John Duke Anthony
Founding President and CEO
National Council on U.S.-Arab Relations





How can one realistically persuade Iran, short of sufficient incentives, to forego those components of its current path of nuclear development that, if unchecked, may eventually provide it the technology and material to manufacture a nuclear weapon?

How, if at all, have the recent Iranian presidential elections significantly altered one way or another the prospects for the Obama administration continuing its efforts to extend to the Islamic Republic an "unclenched fist" with a view to accentuating the positive in Tehran and Washington's respective quests for finding common ground in pursuit of their respective strategic, economic, political, commercial, defense/national security and related interests?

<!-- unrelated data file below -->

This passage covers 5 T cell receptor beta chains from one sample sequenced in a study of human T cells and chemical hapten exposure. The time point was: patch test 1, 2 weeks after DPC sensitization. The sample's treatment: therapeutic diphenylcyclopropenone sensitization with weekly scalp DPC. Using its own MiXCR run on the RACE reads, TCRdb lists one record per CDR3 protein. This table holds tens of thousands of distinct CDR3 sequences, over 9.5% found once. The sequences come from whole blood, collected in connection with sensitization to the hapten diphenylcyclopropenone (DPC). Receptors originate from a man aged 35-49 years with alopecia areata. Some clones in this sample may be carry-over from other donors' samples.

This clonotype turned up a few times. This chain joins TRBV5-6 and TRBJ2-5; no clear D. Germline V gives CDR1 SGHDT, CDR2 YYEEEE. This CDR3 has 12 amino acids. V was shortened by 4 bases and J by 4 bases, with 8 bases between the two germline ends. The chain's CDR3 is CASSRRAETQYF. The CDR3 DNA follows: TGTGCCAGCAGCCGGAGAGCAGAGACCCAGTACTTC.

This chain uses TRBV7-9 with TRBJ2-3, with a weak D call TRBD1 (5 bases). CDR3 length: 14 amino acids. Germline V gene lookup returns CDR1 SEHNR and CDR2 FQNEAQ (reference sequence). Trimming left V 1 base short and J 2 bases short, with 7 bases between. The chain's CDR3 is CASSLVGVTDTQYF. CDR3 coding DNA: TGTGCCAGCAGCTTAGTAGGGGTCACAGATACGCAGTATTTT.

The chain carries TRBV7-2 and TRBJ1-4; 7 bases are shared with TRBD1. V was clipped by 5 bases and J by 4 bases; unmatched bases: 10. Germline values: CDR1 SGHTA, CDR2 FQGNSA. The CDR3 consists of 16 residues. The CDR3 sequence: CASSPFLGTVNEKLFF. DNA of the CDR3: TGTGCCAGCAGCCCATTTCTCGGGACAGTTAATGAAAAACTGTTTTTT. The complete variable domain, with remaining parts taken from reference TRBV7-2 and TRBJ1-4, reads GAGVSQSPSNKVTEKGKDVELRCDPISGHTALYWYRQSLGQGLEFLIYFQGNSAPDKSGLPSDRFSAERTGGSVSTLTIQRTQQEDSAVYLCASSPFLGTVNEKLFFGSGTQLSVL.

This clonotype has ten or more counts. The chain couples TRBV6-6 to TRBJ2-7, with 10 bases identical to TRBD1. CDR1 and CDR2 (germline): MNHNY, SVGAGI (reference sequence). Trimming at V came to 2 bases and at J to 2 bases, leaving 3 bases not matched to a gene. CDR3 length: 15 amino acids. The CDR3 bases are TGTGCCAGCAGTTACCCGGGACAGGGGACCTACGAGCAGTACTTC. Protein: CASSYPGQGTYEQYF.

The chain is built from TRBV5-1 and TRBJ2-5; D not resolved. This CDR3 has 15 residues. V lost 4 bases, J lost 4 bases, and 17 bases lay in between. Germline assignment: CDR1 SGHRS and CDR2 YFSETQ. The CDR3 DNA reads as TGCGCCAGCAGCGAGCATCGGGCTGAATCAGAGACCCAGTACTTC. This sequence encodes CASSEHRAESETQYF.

How, if at all, can the Obama administration realistically be expected to begin serious negotiations with a view to improving Iranian-U.S. relations when United States policies, positions, actions, and attitudes towards Iran remain anchored in the belief that Iran remains an active supporter of parties, movements, and acts of extremism deemed inimical to Israel, the United States, and potentially Iraq and one or more GCC countries ?

How can one envision possible additional U.S.-led United Nations Security Council sanctions against Iran being enacted and, if enacted, leading to anything indicative of an imminent breakthrough in the Obama administration's stated strategic objective of engaging Iran positively with a view to accentuating the common interests of the two countries?